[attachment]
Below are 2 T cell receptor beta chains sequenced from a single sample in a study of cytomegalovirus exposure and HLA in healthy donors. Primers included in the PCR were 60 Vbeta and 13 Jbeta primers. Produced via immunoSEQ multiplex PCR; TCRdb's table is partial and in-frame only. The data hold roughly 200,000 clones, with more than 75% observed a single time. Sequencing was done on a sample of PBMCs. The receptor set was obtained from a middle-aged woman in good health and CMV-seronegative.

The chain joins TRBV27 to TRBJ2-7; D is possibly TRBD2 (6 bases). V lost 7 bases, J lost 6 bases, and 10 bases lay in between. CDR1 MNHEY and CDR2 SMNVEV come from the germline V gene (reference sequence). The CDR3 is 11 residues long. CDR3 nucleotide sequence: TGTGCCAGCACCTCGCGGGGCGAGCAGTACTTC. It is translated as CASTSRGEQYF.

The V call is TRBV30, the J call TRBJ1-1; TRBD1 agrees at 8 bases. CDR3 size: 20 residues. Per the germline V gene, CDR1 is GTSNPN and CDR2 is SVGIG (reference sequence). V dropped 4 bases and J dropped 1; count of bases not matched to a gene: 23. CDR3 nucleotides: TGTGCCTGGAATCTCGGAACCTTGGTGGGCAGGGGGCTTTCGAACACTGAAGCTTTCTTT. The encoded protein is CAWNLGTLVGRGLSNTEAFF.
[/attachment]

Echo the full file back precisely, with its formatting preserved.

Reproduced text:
Below are 2 T cell receptor beta chains sequenced from a single sample in a study of cytomegalovirus exposure and HLA in healthy donors. Primers included in the PCR were 60 Vbeta and 13 Jbeta primers. Produced via immunoSEQ multiplex PCR; TCRdb's table is partial and in-frame only. The data hold roughly 200,000 clones, with more than 75% observed a single time. Sequencing was done on a sample of PBMCs. The receptor set was obtained from a middle-aged woman in good health and CMV-seronegative.

The chain joins TRBV27 to TRBJ2-7; D is possibly TRBD2 (6 bases). V lost 7 bases, J lost 6 bases, and 10 bases lay in between. CDR1 MNHEY and CDR2 SMNVEV come from the germline V gene (reference sequence). The CDR3 is 11 residues long. CDR3 nucleotide sequence: TGTGCCAGCACCTCGCGGGGCGAGCAGTACTTC. It is translated as CASTSRGEQYF.

The V call is TRBV30, the J call TRBJ1-1; TRBD1 agrees at 8 bases. CDR3 size: 20 residues. Per the germline V gene, CDR1 is GTSNPN and CDR2 is SVGIG (reference sequence). V dropped 4 bases and J dropped 1; count of bases not matched to a gene: 23. CDR3 nucleotides: TGTGCCTGGAATCTCGGAACCTTGGTGGGCAGGGGGCTTTCGAACACTGAAGCTTTCTTT. The encoded protein is CAWNLGTLVGRGLSNTEAFF.